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I see it quite a lot. It looks a bit like this:

It can be seen in Figure 3 that...

My gut feeling is that there is no reason to scream in the middle of a perfectly calm sentence. I would like to write it like:

It can be seen in figure 3 that...

However it seem to be very common. Which one is the recommended way of writing, and more importantly what are the reason(s) for using a capital letter there?

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I'm voting to close this question as off-topic because it is a grammar question. –  hildred Feb 20 at 4:35

4 Answers 4

up vote 9 down vote accepted

Figure 3 is recommended, and it's pretty much in line with every style book I've consulted (Chicago Manual of Style, AP Stylebook, O'Reilly, etc.).

From a logical point of view, I completely agree with you. However, the standard convention of Figure 3 makes perfect sense, because Figure 3 is . . . well, Figure 3. It's an element of the article, book, etc. that deserves its own capitalization. Think of it as another chapter (to which you would refer with uppercase spelling) or heading.

O'Reilly Default Stylesheet: http://oreilly.com/oreilly/author/stylesheet.html

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There's no right or wrong on this; it depends on which style manual you're following. (And if you're not restricted to one style manual, you can do what you like, as long as you're consistent.) For example, Chicago (3.9) recommends lowercase, while APA (4.17) recommends uppercase. I don't think one capital letter = a scream. People probably capitalize it because they're used to capitalizing names and it is similar to a name.

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If the figures are labeled "Figure 3", you would refer to them so in the text. Similarly for "Fig. 3".

When the label is only "3", refer to it as "figure 3", using lowercase.

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I know this is an old article; however, I came across this and wanted to add something. While it may seem illogical or that there isn't a right or wrong answer, you must remember the focus is to make the document grammatically correct. Your question can best be answered by revisiting the basic definition of a proper noun. While we would say "figure(s)" is a common noun, you are speaking of "Figure 3". Since this is a single occurrence, it would be considered a proper noun.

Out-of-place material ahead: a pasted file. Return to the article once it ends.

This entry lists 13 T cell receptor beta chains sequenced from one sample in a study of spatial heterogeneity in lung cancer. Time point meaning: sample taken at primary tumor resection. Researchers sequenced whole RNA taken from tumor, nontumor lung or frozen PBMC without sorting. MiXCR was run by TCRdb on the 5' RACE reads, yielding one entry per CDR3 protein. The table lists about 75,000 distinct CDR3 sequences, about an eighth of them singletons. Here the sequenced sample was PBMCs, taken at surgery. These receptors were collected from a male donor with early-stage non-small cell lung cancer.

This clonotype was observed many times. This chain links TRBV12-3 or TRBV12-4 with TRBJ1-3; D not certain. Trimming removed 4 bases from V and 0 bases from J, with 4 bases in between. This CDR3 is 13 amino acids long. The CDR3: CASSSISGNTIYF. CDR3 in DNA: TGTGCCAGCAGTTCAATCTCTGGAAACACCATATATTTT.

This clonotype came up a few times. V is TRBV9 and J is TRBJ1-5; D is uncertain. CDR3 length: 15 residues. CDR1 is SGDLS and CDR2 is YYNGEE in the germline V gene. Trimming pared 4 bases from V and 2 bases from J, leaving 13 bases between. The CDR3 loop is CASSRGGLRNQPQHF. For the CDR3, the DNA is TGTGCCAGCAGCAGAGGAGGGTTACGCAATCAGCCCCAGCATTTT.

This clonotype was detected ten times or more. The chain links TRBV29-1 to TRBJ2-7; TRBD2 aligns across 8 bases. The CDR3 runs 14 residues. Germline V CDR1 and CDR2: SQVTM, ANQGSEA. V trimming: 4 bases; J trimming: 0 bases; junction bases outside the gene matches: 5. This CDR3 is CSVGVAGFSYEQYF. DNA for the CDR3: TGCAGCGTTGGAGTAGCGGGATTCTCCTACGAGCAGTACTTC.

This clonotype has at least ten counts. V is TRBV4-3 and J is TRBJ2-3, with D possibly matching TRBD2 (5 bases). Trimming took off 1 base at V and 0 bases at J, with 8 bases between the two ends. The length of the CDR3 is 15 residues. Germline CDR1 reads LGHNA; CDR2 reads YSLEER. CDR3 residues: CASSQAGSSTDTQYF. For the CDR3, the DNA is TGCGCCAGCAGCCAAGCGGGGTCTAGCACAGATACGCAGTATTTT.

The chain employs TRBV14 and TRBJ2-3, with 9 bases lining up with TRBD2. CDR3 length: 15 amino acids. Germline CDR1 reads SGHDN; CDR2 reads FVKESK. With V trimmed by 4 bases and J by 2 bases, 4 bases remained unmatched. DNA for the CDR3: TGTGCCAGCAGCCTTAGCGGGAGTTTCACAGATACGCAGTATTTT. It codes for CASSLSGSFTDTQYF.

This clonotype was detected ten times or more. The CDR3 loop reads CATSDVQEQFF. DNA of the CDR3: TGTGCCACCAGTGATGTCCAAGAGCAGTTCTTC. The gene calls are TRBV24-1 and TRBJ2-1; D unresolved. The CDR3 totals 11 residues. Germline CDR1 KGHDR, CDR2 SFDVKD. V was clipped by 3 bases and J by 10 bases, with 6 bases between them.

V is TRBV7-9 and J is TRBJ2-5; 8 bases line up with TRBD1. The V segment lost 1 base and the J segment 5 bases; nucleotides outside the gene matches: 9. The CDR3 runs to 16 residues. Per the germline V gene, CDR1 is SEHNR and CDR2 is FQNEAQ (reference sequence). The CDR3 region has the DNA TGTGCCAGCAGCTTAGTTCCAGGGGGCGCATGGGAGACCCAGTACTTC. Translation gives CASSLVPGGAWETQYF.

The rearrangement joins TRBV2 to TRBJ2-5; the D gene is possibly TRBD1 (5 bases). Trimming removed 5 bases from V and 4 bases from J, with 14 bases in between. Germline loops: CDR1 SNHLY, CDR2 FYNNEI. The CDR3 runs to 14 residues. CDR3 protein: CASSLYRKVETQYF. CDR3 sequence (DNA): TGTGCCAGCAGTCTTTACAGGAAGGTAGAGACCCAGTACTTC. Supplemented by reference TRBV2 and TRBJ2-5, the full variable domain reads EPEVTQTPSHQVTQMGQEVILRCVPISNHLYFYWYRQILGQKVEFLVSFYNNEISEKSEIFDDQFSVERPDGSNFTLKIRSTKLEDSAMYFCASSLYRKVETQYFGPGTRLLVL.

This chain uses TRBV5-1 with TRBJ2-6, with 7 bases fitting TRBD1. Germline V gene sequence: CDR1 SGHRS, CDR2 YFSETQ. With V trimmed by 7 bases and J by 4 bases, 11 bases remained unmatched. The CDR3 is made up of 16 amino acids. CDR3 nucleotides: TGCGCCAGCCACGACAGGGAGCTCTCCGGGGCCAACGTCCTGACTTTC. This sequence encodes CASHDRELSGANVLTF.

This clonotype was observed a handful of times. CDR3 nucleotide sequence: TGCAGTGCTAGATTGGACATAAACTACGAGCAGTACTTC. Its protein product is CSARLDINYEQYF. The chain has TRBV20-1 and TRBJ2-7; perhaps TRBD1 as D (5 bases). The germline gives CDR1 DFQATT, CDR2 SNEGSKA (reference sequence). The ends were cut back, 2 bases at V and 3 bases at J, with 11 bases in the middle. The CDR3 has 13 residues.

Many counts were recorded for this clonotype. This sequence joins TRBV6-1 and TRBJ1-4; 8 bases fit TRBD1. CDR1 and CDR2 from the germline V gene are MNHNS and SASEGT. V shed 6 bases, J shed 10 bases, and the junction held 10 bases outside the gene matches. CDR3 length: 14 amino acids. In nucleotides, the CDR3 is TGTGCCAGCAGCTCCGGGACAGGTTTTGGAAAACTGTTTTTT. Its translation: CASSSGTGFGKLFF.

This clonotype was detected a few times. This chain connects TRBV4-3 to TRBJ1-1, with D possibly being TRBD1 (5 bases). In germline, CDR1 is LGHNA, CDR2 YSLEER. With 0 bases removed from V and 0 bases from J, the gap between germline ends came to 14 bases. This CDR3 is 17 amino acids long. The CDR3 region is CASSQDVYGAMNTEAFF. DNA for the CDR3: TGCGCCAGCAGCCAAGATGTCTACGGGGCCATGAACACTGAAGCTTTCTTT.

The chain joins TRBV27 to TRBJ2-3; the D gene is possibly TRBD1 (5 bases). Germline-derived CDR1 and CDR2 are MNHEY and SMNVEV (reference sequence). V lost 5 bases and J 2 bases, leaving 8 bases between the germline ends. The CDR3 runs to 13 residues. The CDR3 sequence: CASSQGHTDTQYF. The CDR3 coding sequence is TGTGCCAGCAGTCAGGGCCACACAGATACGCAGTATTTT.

Another example would be to think of how proper nouns are applied to seasons of the year. If you are speaking of the season generally, you would say something like the following.

I enjoy going to be during the summer.

However, you may want to talk about a specific season that had an event worth noting. In this case, there would be only one and it would be used as a proper noun.

During the Winter of 1988, we had a horrible snow storm that caused the entire city to lose power for an entire month.

I hope this provide clarity for those seeking the correct usage, as there is a right or wrong answer here.

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1) I enjoy doing what during the summer? 2) No, you wouldn't capitalize "the Winter of 1988," because "winter" still isn't a proper name. "World War II" is a proper name; "We protested the war" isn't. You might say "the Blizzard of 1988," because there may or may not be a blizzard in a given year, but every year has a winter. Seasons are always generic. –  Lauren Ipsum Feb 19 at 17:30

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